Huret Rear Derailleurs

1980 Huret Challenger rear derailleur

There are some vintage components which I have never taken a liking to. Huret parallelogram rear derailleurs are one example.  These rear gear changers were introduced in the 1960’s.  The Huret rear derailleur line of this era ran the gamut from  the lower end Alvit models to the very lightweight Jubilee models.  In between are the Eco, Challenger, various Luxe models, Svelto, and the titanium version of the Challenger – the Success.  In my experience, the lower end Alvit models can actually perform quite well, even though they are fairly heavy and unattractive.

Huret Titanium Success rear derailleur

This titanium model (one of many Huret models in my parts bin) is very visually attractive, but is essentially exactly the same as its Challenger counterpart, engineering-wise.  One feature of both the Challenger and Success models is the ability to move the cage pivot to accommodate 24 or 28 teeth.

This is accomplished by screwing the cage pivot bolt into either the 24 or 28 tooth drillings on the parallelogram.  That is all very well and good.  Apparently, these derailleurs can accommodate a 31 tooth gear range, so they can be adapted to touring applications with the right set-up.  Frank Berto’s book The Dancing Chain has a comprehensive discussion of these derailleurs, along with commentary regarding his own experience using them on his bikes.  While noting their obvious shortcomings, Berto states that he has successfully used the Duopar models (which have TWO parallelograms), on his friction shifting touring bikes of this era.

Non “bastard” dropouts on the Meral…Huuureet!

Baffling complexity for what should be a simple attachment to the dropout. The black (not silver) bolt turns out to be one clue not to ignore.

Fortunately, the dropouts on the early 1980’s Meral Rando bicycle that I am currently working on are NOT Huret style dropouts.  They are standard Shimano/Campy so can accommodate pretty much any kind of rear derailleur option.  That set my mind at ease, in case something went wrong with my urge to disassemble the Huret Challenger which is original to the bike.

If you are into overhauling rear derailleurs, RJ the Bike Guy has a wonderful video showing the overhaul and reassembly of a Huret Challenger rear derailleur.  As it turns out, the process of overhauling is very straightforward.  The pulleys run on bushings which just need cleaning and lubrication.  The body also needs to be cleaned, with the pivot points lubricated.  The pivot spring on this derailleur was kind of kinked up, so we’ll see how well it performs once it has been cleaned, greased, and re-installed.

Huret rear derailleur instructions, courtesy of http://www.disraeligears.co.uk/Site/Huret_instructions.html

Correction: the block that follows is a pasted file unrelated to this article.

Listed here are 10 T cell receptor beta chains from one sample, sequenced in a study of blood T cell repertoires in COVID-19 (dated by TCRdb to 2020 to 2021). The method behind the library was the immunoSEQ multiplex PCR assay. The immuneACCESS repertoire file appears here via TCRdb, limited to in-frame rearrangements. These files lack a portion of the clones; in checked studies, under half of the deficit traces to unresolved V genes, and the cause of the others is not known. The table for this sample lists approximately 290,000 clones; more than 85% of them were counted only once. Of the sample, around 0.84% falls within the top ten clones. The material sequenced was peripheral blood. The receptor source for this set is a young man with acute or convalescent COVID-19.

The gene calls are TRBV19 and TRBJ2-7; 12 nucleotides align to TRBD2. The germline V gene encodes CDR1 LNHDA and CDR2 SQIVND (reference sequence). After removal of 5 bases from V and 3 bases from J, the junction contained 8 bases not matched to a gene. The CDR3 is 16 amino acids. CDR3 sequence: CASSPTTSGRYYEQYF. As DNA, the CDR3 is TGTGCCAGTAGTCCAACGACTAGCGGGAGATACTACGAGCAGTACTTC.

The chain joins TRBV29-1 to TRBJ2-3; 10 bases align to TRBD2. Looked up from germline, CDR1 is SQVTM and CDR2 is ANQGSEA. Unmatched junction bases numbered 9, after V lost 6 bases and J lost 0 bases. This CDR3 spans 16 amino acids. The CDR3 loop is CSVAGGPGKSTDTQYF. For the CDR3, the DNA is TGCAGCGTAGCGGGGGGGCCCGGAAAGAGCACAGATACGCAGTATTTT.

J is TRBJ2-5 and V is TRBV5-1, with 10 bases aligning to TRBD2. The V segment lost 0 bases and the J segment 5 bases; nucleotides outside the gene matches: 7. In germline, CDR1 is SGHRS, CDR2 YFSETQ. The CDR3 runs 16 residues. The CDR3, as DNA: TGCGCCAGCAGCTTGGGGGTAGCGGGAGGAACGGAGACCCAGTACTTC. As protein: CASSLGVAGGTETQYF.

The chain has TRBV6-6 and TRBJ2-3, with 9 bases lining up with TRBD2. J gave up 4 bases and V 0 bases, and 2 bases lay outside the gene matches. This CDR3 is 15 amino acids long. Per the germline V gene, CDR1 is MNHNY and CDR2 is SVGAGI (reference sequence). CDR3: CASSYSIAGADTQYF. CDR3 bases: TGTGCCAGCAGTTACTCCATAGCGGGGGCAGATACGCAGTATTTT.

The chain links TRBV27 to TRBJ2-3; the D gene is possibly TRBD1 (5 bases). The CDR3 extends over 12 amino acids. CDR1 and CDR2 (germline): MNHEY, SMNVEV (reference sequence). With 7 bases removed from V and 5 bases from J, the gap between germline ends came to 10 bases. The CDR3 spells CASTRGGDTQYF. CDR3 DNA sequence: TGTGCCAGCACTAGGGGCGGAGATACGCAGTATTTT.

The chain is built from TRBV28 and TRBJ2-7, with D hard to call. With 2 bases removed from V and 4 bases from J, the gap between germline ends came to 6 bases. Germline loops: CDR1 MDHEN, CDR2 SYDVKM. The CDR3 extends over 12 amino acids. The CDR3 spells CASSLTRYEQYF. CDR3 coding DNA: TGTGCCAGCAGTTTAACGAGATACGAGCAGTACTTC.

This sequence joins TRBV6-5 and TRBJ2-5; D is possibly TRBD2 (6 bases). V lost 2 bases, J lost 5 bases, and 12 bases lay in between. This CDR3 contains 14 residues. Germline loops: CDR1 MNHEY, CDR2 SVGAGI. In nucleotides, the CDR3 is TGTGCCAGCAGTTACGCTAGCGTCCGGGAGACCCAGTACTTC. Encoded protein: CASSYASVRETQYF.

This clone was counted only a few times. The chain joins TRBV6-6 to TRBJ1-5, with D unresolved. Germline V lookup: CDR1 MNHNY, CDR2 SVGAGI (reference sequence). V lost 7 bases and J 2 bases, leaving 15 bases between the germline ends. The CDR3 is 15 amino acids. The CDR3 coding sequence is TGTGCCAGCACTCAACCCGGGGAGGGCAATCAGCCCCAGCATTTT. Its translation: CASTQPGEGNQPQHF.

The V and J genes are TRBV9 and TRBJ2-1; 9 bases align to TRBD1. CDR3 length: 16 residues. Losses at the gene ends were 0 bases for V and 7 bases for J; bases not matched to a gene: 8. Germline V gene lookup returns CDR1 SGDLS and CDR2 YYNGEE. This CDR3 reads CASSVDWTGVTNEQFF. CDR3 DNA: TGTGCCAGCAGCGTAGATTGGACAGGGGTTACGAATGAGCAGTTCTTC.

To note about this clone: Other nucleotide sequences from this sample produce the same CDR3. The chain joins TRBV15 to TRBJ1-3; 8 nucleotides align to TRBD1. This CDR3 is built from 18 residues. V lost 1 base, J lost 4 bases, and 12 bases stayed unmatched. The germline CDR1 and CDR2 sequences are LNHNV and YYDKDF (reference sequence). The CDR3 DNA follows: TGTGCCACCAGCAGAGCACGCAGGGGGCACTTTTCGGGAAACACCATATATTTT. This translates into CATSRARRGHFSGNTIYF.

Now to the most challenging part of the overhaul process:  installing the Huret derailleur into the dropout.  This step would normally be something no mechanic would ever even discuss, except to recommend torque settings for the installation bolt.  Not so with Huret rear derailleurs.  There are all kinds of parts, including bolts, washers, clamps, and b-screw adjusters to be considered.  I found myself really questioning my sanity as I attempted to mount my freshly overhauled derailleur to the dropout on the Meral.  Fortunately, disraeligears.co.uk came to the rescue.  As it turns out, the BLACK mounting bolt is very important – signifying the method which is necessary to secure the derailleur to a non-Huret drop-out.  This also determines the line-up of the b-screw adjustment piece, which can be put into two different positions – see above.  If you don’t have a headache by now, you are to be commended!  I will circle back around once I have the Huret Challenger installed and tested.

Sachs Maillard 6 Speed Freewheel

I removed this very nice early 1980’s Sachs Maillard 6 speed freewheel from the Méral Randonneuse I am currently restoring.  Since the bike is already in great condition, probably the better word is “servicing” – there isn’t much restoration involved for this Méral, being very well preserved already.

Meral Randonneuse – early 1980’s

Sachs Maillard 6 speed freewheel

This freewheel looked sparkly after just a tiny bit of cleaning.  It spins sweetly, with that pleasant sound that some vintage freewheels emit, like a Suntour or a Regina. The freewheel is well engineered, and is lightweight.

Notched tooth pattern

As I was cleaning and lubricating this freewheel, with its useful 13-28 cogs, I noticed these interesting notches on the cog teeth.  That made me wonder if this was a freewheel designed for indexing, and perhaps added later to the bike.  But that didn’t make sense, as the Méral is equipped with friction Simplex downtube shifters, which were clearly original to the bike.